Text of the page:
The strike is now in its fourth day. Clerical workers from a chapter of the International Longshore and Warehouse Union walked off the job on Tuesday, and longshoremen are honoring their picket lines.
"We are not fighting for a pay raise. We are fighting to keep these jobs," said Kim Rich, ILWU office clerical unit.
But Stephen Berry of the Los Angeles/Long Beach Harbor Employers Association says no layoffs have been proposed.
"They've demanded that we replace positions that have been vacated by retired workers or workers who have left the workforce. These demands are unreasonable," Berry said.
Loading and unloading cargo ships have come to a virtual halt at the nation's busiest cargo complex. Los Angeles and Long Beach handle 40 percent of the nation's import trade. The employers said in a statement that the picketing has "harmful repercussions for tens of thousands of people whose livelihood in the port communities and beyond depends on the cargo moving through the ports."
"The 600 clerks involved in this strike -- the highest paid office clerical workers in America, and who have been offered absolute job guarantees and compensation boosts -- continue to put their own self-interests first," the statement said.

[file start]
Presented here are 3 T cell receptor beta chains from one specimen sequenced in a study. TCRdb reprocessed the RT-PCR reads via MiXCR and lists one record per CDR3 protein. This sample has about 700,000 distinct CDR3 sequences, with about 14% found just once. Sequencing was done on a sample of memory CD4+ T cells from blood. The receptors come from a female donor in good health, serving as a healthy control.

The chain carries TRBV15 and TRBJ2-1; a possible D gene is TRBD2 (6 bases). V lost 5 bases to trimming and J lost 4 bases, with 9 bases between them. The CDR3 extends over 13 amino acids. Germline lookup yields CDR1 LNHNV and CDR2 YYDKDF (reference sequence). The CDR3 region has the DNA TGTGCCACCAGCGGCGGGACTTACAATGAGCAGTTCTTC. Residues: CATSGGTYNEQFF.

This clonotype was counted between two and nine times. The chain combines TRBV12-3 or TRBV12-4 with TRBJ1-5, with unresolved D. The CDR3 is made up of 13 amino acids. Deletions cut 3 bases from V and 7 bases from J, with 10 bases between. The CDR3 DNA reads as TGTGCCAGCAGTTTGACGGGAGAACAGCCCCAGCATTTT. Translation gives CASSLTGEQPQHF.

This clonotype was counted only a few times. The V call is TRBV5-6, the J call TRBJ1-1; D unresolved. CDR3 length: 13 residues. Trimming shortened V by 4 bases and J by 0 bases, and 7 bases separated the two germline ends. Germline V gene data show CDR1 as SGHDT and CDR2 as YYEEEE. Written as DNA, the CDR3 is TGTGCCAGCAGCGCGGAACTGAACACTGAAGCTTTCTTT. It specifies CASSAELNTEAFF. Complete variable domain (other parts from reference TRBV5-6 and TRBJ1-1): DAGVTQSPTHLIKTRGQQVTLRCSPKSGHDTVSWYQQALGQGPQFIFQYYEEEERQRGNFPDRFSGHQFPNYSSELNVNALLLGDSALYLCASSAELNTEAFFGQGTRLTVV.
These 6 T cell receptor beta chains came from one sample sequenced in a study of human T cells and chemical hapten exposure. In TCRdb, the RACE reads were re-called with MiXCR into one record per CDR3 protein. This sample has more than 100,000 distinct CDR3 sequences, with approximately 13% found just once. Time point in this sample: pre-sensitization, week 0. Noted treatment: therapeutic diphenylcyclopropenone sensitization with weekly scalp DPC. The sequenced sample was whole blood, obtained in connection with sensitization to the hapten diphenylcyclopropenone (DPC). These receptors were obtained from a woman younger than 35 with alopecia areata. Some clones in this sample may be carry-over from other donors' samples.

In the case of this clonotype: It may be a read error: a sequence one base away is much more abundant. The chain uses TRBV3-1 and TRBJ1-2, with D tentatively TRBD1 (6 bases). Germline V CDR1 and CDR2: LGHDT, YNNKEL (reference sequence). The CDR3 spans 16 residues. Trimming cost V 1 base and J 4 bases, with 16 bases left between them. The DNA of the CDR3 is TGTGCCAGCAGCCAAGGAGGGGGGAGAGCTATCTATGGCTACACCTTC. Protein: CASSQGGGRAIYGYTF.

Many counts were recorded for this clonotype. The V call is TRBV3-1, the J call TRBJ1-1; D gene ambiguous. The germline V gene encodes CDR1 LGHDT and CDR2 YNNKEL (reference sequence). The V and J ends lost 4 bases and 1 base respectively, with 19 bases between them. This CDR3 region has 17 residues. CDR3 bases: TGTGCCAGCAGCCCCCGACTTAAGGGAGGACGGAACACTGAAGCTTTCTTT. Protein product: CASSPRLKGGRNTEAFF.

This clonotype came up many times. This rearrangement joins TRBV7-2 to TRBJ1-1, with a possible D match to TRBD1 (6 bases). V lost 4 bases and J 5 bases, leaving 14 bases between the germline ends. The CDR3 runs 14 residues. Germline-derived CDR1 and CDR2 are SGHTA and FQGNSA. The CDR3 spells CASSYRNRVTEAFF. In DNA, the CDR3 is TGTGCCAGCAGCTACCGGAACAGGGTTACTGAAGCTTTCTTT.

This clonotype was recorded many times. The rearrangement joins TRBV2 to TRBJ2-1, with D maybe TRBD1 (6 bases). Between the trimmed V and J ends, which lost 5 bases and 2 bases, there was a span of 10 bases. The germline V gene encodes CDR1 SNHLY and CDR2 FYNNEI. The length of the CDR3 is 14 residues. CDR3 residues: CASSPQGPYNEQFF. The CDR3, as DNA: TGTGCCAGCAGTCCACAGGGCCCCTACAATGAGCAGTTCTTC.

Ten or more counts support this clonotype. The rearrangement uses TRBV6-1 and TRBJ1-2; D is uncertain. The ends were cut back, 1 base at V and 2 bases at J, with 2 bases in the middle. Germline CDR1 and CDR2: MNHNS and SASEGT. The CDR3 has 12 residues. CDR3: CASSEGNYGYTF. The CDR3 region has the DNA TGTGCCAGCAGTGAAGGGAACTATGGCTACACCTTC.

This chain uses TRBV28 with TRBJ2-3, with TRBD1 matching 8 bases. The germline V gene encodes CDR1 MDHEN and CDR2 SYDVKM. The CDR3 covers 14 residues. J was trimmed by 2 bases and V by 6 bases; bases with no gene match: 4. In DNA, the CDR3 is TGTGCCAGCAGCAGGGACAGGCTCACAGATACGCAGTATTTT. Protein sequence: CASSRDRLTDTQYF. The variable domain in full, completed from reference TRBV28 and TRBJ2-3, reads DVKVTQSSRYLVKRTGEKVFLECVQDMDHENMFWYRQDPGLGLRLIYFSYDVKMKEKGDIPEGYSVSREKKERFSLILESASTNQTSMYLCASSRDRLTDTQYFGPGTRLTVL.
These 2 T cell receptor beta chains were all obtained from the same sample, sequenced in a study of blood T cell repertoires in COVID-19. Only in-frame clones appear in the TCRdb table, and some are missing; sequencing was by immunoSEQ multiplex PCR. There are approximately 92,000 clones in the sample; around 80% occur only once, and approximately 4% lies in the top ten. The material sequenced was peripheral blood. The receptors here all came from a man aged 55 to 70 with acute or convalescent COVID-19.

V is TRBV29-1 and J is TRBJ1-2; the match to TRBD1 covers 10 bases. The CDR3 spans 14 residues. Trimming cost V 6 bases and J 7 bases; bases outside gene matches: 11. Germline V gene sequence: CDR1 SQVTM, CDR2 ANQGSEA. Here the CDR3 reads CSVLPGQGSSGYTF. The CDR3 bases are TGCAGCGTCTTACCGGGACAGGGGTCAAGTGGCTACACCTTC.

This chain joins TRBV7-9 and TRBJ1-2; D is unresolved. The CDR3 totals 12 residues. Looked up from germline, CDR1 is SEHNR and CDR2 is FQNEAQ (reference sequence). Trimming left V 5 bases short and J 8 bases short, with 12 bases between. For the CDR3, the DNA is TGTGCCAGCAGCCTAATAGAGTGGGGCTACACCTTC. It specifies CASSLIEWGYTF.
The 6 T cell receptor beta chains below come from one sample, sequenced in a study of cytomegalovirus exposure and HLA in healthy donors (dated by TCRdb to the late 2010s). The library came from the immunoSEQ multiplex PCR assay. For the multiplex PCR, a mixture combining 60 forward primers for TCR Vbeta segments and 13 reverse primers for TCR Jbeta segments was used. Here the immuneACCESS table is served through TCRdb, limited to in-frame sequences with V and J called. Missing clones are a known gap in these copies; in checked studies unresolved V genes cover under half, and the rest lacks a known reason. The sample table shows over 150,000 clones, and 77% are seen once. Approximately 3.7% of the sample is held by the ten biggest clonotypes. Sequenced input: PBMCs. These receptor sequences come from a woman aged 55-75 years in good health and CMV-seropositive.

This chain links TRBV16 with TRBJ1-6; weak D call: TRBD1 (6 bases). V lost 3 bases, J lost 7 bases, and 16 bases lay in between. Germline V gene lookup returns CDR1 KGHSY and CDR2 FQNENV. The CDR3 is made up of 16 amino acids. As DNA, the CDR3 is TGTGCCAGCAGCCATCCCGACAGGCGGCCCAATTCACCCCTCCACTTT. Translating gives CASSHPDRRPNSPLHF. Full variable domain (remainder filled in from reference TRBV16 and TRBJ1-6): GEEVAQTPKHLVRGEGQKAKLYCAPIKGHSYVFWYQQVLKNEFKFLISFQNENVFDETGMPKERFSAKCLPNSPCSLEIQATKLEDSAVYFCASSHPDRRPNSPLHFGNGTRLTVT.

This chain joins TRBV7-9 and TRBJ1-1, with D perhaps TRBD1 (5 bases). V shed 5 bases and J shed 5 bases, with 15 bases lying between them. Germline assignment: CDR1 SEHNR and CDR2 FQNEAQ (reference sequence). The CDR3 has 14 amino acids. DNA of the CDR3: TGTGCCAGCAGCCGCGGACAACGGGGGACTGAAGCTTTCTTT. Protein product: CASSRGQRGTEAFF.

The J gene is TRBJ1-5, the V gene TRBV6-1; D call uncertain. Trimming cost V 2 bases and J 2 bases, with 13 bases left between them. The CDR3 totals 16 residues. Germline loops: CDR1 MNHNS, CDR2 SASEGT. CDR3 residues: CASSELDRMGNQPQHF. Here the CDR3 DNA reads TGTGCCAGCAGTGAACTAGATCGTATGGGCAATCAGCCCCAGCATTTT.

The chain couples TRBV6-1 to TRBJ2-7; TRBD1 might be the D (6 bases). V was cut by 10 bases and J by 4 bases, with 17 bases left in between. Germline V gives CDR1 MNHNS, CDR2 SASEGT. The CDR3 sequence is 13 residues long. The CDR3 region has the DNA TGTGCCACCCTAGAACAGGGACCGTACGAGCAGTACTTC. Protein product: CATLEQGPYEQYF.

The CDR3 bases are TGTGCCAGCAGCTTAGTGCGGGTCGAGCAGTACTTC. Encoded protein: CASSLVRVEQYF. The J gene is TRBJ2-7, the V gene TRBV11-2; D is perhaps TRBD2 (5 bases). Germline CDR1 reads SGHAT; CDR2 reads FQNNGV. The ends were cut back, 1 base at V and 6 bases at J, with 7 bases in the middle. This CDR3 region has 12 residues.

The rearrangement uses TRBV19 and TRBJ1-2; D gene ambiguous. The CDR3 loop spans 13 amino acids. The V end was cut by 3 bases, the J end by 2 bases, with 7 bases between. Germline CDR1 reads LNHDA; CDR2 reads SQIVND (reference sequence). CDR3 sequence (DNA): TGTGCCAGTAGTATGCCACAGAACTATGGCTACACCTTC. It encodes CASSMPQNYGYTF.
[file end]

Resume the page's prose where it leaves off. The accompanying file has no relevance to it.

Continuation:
At least 18 cargo ships have been unable to load or unload since workers began the strike on Tuesday. Phillip Sanfield, Los Angeles port spokesman, said a handful of vessels that were anchored offshore left for other ports.
The clerical workers have been without a contract for two years. Contract talks resumed Thursday night. Berry remained hopeful about a resolution, saying the talks have been professional and courteous.
"There's a mutual commitment to go forward," Berry said. "The employers remain hopeful that there will be a quick resolution and we can get the cargo flowing again."
Workers intend to continue picketing until a contract is reached.
The Associated Press contributed to this report.